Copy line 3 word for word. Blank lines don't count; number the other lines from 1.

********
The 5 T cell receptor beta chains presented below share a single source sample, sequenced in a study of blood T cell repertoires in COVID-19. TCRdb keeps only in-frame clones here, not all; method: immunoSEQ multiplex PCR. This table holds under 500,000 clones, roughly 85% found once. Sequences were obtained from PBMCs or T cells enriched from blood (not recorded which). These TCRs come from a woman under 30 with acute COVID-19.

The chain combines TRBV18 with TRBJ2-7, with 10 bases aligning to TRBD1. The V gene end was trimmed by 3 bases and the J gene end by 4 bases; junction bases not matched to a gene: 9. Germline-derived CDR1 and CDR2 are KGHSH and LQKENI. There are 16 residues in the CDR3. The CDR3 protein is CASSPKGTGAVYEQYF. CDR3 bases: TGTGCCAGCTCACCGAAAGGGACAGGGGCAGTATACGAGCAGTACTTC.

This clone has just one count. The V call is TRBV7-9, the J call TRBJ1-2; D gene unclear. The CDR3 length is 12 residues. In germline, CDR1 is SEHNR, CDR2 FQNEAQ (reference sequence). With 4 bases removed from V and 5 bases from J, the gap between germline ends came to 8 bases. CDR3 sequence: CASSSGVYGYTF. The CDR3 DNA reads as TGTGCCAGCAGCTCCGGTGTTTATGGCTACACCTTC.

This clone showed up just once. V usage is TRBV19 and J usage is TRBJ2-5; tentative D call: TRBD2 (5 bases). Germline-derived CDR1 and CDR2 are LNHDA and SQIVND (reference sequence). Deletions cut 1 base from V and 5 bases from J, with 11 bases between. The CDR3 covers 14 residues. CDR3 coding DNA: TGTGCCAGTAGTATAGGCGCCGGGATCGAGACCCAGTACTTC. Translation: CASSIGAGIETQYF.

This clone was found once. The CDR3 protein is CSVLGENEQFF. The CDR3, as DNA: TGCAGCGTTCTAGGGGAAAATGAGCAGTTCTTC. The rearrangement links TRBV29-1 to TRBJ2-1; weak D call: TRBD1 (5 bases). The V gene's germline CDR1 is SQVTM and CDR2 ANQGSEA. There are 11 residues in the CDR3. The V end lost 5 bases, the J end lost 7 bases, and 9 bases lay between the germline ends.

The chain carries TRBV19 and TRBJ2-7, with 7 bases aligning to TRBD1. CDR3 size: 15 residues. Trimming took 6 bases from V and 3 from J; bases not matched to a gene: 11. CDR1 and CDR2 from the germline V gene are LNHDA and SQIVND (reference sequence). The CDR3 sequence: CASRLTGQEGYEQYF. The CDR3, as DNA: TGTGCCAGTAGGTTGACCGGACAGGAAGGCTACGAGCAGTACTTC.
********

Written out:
This clone has just one count. The V call is TRBV7-9, the J call TRBJ1-2; D gene unclear. The CDR3 length is 12 residues. In germline, CDR1 is SEHNR, CDR2 FQNEAQ (reference sequence). With 4 bases removed from V and 5 bases from J, the gap between germline ends came to 8 bases. CDR3 sequence: CASSSGVYGYTF. The CDR3 DNA reads as TGTGCCAGCAGCTCCGGTGTTTATGGCTACACCTTC.